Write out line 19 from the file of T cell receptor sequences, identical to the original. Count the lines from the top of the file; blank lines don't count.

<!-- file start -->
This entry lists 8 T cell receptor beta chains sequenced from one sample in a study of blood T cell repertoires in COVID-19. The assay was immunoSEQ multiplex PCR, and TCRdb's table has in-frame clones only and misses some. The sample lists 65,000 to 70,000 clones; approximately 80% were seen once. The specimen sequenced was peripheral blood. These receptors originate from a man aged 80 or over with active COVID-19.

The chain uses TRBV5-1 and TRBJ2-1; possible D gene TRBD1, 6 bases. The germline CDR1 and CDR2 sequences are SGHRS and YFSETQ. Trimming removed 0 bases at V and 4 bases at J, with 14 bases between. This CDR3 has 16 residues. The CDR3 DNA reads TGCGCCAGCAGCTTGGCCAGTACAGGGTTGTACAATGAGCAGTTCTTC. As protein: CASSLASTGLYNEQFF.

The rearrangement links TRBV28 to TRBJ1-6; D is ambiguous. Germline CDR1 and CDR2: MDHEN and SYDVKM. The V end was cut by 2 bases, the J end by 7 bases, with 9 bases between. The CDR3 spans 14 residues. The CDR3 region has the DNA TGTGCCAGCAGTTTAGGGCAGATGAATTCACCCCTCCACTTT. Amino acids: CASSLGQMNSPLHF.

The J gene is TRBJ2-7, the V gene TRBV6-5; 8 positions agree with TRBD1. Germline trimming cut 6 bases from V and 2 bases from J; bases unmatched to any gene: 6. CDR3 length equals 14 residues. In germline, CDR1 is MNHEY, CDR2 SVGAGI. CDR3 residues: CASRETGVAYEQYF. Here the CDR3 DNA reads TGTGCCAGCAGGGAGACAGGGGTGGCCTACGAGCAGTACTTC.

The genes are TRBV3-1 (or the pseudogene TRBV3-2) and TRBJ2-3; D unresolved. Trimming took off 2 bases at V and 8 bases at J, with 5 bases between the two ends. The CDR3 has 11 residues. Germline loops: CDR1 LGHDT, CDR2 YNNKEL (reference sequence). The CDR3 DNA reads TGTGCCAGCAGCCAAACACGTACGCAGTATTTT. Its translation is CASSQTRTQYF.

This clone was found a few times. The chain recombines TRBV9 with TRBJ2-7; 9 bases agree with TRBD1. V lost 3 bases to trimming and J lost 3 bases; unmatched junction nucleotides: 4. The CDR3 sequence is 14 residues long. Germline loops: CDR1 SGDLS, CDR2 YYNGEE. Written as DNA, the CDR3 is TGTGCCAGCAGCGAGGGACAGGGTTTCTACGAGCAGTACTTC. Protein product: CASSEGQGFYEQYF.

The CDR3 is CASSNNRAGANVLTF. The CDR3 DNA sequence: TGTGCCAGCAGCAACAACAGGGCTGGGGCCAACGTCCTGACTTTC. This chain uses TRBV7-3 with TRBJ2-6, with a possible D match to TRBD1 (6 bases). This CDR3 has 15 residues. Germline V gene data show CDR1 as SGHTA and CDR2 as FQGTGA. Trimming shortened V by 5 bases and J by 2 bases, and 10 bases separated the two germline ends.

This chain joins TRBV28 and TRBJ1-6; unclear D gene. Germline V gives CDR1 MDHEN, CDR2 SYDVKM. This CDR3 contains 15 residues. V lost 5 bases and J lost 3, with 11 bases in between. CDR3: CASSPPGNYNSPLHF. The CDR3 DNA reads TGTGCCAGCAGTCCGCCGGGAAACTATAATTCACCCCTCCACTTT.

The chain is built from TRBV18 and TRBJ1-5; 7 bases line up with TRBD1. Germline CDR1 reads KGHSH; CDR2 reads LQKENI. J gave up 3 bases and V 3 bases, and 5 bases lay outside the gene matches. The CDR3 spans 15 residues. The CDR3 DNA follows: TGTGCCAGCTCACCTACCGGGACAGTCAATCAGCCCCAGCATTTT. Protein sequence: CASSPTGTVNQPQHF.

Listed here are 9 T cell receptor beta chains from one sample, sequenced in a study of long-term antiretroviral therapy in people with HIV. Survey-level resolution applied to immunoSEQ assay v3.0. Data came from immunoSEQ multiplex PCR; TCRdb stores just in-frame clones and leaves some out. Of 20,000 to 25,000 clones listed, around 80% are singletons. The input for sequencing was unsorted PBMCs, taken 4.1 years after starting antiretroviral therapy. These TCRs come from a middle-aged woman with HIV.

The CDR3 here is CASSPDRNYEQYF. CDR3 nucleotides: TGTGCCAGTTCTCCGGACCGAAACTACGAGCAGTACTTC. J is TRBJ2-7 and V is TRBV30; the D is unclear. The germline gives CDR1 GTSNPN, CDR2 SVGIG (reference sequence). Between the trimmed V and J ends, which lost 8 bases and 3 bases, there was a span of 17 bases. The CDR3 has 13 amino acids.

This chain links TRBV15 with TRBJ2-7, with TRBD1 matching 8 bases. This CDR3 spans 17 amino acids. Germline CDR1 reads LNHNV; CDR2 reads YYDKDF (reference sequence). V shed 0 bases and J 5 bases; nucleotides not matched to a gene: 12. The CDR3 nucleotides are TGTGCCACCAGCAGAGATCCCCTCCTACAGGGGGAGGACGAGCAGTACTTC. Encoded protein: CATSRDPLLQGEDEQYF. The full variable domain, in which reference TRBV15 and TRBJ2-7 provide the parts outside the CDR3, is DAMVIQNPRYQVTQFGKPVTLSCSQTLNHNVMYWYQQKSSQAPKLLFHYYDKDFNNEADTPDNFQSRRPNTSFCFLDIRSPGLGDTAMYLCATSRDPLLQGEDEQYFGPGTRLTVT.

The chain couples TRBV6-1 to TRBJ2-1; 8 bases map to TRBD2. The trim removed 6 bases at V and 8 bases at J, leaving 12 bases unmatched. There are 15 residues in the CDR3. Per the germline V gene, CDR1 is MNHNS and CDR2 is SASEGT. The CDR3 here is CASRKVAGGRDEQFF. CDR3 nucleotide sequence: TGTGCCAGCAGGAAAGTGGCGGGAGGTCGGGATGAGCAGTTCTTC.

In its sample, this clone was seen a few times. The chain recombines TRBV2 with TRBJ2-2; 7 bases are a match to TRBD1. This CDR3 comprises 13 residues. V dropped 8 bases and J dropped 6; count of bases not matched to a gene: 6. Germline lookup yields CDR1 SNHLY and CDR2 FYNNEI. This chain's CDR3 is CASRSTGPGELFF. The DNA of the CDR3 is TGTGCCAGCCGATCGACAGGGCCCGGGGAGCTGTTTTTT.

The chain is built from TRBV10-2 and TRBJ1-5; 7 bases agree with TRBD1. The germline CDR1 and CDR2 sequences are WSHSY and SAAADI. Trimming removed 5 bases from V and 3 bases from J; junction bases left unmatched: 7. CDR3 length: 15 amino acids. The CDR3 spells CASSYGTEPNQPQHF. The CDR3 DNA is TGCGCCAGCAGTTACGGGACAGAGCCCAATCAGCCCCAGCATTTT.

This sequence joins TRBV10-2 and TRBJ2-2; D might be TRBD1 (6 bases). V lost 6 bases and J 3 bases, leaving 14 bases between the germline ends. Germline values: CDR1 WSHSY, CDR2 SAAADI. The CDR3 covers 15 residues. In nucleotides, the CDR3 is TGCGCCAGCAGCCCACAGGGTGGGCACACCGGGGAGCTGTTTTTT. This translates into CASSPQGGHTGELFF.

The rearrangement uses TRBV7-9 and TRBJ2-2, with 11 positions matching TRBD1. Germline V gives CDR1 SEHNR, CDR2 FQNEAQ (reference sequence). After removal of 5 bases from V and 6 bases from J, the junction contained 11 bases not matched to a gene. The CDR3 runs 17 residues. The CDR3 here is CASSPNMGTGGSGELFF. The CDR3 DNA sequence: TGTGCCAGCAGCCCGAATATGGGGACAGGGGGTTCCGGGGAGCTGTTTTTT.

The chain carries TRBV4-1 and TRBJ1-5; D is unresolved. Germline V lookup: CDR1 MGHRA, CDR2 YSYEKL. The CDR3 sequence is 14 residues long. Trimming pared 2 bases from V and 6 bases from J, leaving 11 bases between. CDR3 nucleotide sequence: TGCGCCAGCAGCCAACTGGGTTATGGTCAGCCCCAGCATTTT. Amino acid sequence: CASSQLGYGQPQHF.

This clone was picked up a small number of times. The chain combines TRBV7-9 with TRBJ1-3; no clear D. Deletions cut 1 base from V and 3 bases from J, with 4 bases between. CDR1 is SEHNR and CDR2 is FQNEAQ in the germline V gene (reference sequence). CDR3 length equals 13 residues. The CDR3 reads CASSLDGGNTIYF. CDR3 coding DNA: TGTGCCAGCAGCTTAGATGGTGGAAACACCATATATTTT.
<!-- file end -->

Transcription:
This clone was picked up a small number of times. The chain combines TRBV7-9 with TRBJ1-3; no clear D. Deletions cut 1 base from V and 3 bases from J, with 4 bases between. CDR1 is SEHNR and CDR2 is FQNEAQ in the germline V gene (reference sequence). CDR3 length equals 13 residues. The CDR3 reads CASSLDGGNTIYF. CDR3 coding DNA: TGTGCCAGCAGCTTAGATGGTGGAAACACCATATATTTT.